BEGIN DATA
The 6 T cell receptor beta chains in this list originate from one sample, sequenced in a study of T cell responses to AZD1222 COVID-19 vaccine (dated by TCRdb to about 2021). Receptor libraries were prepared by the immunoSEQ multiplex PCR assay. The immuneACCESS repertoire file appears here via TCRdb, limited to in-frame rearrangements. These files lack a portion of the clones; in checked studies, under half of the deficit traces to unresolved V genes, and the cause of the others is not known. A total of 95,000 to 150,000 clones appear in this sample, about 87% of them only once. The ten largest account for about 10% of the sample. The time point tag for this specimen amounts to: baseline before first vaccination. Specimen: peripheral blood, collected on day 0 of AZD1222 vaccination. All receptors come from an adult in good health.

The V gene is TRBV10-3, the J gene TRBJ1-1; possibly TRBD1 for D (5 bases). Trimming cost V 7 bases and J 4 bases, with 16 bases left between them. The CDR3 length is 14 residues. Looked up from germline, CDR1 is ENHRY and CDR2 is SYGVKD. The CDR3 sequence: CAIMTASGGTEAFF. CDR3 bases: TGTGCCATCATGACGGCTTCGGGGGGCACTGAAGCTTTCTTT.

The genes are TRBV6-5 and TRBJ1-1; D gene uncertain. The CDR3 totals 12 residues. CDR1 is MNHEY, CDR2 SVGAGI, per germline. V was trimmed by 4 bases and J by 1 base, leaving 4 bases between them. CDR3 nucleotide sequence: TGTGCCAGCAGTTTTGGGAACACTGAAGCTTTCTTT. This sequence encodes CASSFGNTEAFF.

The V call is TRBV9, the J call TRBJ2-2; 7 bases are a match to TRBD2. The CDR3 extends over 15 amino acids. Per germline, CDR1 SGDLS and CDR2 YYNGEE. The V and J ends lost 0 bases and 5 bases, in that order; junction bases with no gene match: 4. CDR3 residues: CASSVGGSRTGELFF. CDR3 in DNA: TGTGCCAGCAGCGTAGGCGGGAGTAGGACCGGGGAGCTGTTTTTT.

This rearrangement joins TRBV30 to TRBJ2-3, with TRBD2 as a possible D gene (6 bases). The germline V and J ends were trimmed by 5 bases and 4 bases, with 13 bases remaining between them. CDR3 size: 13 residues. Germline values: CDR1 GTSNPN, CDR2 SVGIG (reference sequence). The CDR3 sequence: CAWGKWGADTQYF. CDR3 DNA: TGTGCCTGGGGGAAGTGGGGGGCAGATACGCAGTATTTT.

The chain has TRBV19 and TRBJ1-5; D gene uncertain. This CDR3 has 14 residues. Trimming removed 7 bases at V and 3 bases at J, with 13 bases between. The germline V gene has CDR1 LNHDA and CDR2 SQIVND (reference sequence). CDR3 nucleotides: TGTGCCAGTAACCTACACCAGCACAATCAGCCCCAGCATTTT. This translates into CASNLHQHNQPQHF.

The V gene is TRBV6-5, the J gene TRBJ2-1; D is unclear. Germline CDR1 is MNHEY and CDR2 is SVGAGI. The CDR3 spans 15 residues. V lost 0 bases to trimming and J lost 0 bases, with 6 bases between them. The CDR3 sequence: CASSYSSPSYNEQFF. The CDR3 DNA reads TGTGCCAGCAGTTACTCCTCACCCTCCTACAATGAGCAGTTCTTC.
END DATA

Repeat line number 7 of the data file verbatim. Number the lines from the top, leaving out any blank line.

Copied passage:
The V gene is TRBV6-5, the J gene TRBJ2-1; D is unclear. Germline CDR1 is MNHEY and CDR2 is SVGAGI. The CDR3 spans 15 residues. V lost 0 bases to trimming and J lost 0 bases, with 6 bases between them. The CDR3 sequence: CASSYSSPSYNEQFF. The CDR3 DNA reads TGTGCCAGCAGTTACTCCTCACCCTCCTACAATGAGCAGTTCTTC.